# Disable menu bar transparency

defaults write NSGlobalDomain AppleEnableMenuBarTransparency -bool false


#set power on/power off cycle

pmset repeat shutdown MTWRFSU 1:00:00 wakeorpoweron MTWRFSU 08:00:00


#reboot machine


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VMware Fusion and Mac VMs

Fusion 4.0.2 happily runs Mac OS X 10.5, 10.6, and 10.7 guests.  Great for testing behavior in different OS versions.

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How to resolve a corrupt installed Mac Application through the K1000


An application was patched or update while launched causing it to be damaged and resulting in the spinning beachball during launch or use.


There are a couple of ways that can fix this type of problem. Deciding which method to use would depend upon how wide spread the issue is and the complexity of your environment. Below are two concepts that can be used in resolving this type of problem. The first method covers the use of a shell script to stop the application process, removing it from the agent, followed by deploying and installing a known good version of the application.  With the help of a custom inventory rule and a smart machine label, the first resolution will detect other Mac agents exhibiting the same issue and run the shell script only one time to eliminate the conflict. 

The second resolution takes the process a step further by using a Plist to also provide preventative maintenance in case the issue returns after it has been resolved. The custom Plist will simply create a placeholder with no stamp inside. The file itself will still carry a standard system stamp. This is similar to what you would do with a custom registry key in a Windows environment.

The example below covers the use of an example shell script, custom inventory rule and smart machine label to resolve this type of problem (using Firefox as an example):

  1. Navigate to Scripting>choose action>add new item. Choose Online Shell Script as the script type.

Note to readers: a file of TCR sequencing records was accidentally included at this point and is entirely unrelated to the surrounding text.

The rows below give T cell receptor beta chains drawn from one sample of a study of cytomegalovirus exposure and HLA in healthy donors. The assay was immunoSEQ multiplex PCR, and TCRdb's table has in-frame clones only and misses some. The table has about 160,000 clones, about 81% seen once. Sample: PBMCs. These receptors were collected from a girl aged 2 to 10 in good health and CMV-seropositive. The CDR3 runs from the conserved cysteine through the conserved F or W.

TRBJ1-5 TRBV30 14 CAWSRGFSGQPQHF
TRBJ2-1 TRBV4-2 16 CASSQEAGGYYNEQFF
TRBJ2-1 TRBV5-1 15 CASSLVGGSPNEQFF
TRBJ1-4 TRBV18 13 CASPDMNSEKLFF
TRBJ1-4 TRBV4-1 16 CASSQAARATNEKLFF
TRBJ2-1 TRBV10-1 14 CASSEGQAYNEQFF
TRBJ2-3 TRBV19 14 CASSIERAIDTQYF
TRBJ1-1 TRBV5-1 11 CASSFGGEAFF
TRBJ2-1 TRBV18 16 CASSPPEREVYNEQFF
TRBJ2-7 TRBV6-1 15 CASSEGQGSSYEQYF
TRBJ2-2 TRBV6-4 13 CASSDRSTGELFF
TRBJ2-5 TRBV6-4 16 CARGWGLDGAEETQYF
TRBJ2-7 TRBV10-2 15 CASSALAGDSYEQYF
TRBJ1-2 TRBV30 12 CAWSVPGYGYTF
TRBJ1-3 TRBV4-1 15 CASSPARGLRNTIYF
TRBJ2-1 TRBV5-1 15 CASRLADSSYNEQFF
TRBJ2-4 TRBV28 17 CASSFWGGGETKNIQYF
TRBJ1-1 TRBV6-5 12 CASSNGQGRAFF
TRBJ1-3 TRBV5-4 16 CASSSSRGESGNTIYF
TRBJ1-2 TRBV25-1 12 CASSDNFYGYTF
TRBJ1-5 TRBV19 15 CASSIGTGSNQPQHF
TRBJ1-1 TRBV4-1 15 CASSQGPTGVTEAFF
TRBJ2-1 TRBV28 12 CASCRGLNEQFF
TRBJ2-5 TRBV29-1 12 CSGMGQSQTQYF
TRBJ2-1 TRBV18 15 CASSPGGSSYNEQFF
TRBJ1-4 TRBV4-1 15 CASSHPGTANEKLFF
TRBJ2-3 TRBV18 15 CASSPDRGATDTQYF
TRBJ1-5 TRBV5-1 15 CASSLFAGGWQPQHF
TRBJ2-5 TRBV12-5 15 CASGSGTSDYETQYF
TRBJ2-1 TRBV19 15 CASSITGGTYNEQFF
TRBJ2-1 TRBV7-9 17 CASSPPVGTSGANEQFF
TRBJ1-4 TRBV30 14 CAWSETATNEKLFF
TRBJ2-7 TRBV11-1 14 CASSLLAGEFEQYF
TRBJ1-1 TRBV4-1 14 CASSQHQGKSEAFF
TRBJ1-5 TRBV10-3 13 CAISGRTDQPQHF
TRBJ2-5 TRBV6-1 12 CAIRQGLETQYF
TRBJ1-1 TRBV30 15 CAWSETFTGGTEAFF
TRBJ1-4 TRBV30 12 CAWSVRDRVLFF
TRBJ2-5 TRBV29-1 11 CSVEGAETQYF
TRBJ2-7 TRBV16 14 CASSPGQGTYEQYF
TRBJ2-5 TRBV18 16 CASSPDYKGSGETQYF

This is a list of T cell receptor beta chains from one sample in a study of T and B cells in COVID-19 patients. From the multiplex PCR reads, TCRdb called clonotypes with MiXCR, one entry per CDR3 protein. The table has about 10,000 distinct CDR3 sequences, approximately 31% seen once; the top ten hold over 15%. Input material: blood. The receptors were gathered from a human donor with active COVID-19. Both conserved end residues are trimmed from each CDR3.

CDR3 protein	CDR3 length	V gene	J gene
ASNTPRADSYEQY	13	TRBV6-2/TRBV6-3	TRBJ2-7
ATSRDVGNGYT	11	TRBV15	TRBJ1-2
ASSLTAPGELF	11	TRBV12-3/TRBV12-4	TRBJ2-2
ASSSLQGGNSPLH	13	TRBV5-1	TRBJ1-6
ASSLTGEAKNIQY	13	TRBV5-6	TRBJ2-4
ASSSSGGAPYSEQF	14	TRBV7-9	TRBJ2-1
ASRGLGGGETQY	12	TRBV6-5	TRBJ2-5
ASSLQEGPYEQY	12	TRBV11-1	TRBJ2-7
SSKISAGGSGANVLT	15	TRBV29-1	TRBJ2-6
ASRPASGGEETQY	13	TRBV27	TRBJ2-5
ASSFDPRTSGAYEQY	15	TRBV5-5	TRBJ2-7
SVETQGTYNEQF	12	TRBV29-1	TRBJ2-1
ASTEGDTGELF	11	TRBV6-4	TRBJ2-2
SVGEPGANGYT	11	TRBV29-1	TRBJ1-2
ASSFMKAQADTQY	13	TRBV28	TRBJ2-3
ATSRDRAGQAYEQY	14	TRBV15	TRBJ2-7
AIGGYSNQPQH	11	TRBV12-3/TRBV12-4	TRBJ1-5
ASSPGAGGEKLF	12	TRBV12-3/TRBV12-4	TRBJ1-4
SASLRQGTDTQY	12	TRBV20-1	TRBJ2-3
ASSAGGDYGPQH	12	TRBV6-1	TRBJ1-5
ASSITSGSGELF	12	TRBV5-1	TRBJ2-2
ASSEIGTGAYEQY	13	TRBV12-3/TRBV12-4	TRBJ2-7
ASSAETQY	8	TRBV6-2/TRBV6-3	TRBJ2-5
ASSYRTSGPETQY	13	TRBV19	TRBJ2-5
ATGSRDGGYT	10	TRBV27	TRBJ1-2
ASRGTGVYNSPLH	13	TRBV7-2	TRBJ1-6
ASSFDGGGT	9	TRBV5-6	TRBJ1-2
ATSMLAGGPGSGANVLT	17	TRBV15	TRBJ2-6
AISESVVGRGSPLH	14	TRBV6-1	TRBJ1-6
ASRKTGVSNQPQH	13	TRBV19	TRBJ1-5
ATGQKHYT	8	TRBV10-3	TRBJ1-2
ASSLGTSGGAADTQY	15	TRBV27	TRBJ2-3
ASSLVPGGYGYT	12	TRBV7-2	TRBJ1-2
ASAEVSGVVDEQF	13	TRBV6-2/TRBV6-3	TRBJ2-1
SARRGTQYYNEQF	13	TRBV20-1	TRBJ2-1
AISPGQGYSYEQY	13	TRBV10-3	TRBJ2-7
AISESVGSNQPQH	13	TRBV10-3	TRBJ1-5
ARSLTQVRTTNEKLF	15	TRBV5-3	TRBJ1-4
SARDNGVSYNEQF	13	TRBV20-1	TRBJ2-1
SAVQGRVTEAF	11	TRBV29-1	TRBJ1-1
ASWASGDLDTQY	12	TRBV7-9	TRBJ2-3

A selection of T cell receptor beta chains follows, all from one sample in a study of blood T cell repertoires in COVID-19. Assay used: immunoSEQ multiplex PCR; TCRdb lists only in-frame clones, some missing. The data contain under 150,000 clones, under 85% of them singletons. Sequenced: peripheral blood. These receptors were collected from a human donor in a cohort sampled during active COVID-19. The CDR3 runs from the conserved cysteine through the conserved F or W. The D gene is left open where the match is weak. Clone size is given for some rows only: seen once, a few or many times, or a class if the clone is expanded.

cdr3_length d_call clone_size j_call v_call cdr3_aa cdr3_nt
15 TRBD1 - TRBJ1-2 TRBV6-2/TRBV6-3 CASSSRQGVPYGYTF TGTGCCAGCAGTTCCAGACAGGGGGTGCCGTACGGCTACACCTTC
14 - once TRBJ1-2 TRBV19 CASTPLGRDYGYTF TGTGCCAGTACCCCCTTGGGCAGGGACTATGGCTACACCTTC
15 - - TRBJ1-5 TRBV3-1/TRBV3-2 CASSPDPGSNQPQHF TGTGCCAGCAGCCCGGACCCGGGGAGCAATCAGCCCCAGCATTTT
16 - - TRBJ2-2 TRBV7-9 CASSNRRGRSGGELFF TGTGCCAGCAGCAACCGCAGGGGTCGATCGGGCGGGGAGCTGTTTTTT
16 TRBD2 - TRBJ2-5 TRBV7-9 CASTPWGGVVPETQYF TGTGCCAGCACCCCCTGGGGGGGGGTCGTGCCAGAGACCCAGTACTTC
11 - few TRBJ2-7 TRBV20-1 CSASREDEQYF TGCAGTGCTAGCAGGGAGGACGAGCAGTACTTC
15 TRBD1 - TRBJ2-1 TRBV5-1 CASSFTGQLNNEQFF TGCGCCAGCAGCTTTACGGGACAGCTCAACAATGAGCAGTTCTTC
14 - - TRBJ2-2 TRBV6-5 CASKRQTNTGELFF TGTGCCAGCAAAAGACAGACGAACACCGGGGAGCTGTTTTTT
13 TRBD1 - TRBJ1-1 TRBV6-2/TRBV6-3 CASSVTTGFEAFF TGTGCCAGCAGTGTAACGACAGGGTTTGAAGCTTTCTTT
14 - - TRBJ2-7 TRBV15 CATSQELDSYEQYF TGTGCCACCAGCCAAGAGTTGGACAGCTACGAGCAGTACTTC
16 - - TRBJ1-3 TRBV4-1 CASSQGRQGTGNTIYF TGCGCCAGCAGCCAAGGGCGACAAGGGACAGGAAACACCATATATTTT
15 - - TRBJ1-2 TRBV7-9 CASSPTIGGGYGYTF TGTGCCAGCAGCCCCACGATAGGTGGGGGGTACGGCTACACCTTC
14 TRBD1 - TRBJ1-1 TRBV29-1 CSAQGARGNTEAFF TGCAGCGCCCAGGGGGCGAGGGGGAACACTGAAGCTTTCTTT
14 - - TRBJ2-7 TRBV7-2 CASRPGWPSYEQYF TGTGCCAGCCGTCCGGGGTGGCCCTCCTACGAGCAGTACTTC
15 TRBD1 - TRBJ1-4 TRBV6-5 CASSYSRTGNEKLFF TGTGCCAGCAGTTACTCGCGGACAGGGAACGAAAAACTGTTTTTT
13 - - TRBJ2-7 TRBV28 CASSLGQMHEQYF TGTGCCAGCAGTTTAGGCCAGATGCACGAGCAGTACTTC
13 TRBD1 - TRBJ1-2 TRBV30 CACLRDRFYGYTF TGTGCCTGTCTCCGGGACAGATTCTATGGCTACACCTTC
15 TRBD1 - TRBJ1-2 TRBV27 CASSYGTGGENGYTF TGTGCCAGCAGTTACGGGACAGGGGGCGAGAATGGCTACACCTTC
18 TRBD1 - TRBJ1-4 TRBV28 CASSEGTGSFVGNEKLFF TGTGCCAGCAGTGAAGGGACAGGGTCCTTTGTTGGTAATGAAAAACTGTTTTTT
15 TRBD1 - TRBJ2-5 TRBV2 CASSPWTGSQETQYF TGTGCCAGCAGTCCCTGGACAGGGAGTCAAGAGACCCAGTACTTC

2. Upload the application used in the managed install as a dependancy.
  3. Write a script that will kill the application service, uninstall the application and then reinstall the application, followed by tagging a note when the job is complete.  Below is a sample shell script for Firefox:

  4. Save the script. Stay in Scripting. Put your cursor over the newly created script and view the identification number created for it at the bottom left of your web browser.

  5. Launch the script and edit the shell script by putting the ID number in place of the 'XXX' listed in the above example. Save.
  6. Navigate to Inventory>Software>Add New Item. Give it a title and create the Custom Inventory Rule to search for the note added to the bottom of the shell script.

  7. Save.
  8. Select Home>Label>Smart Labels>Choose Action>Add New item. Select Add New Machine Smart Label.
  9. Create the Smart Machine Label with the below similar criteria:

    NOTE: In place of 'Firefox 12 Replacement Script' use the title of the Software Item name given to the Custom Inventory Rule.

  10. The above Smart Machine Label is basic and further criteria can be added. Once catered to your liking, save it.
  11. Allow your agents to check in prior to running the script so that the machine label is given ample time to associate to the systems maching the above criteria. Then deploy the script manually or on a schedule.

Below are the steps to create a custom Plist that will be used as a container when resolving this type of issue.

  1. Navigate to Scripting>Choose Action>Add New Item.
  2. Select Script Type as Online Shell Script.
  3. Give the plist script a name. For this example, the name will be "com.kace.kinv.plist".
  4. Create and deploy the Shell Script with the contents listed in the below picture.

    This script will Date/time stamp the .plist.

  5. Save.

The next process is to create a script to uninstall/install the application with the help of the Plist. Stay in Scripting and create a new script. This time, choose Script Type as Online Kscript. Upload the application as the dependancy and use a script similar to the below screenshot using TextWrangler as an example.

To go into the script itself further, below is the breakdown of the script and categories to choose when creating this type of script.

NOTE: The File: field is not required, so leave this blank.

When completed, save the script. Once the Plist and Script have been saved, Create a Machine Smart Label to find machines that do not contain the application. The last step is to create a Custom Inventory Rule to Identify Systems with a plistReturnValue string.

NOTE: The 3142 reference is in reference to the build number of the application used in this example. This is helpful when dealing with an application publisher version that has several build numbers and you are replacing an older build number with a newer of the same version.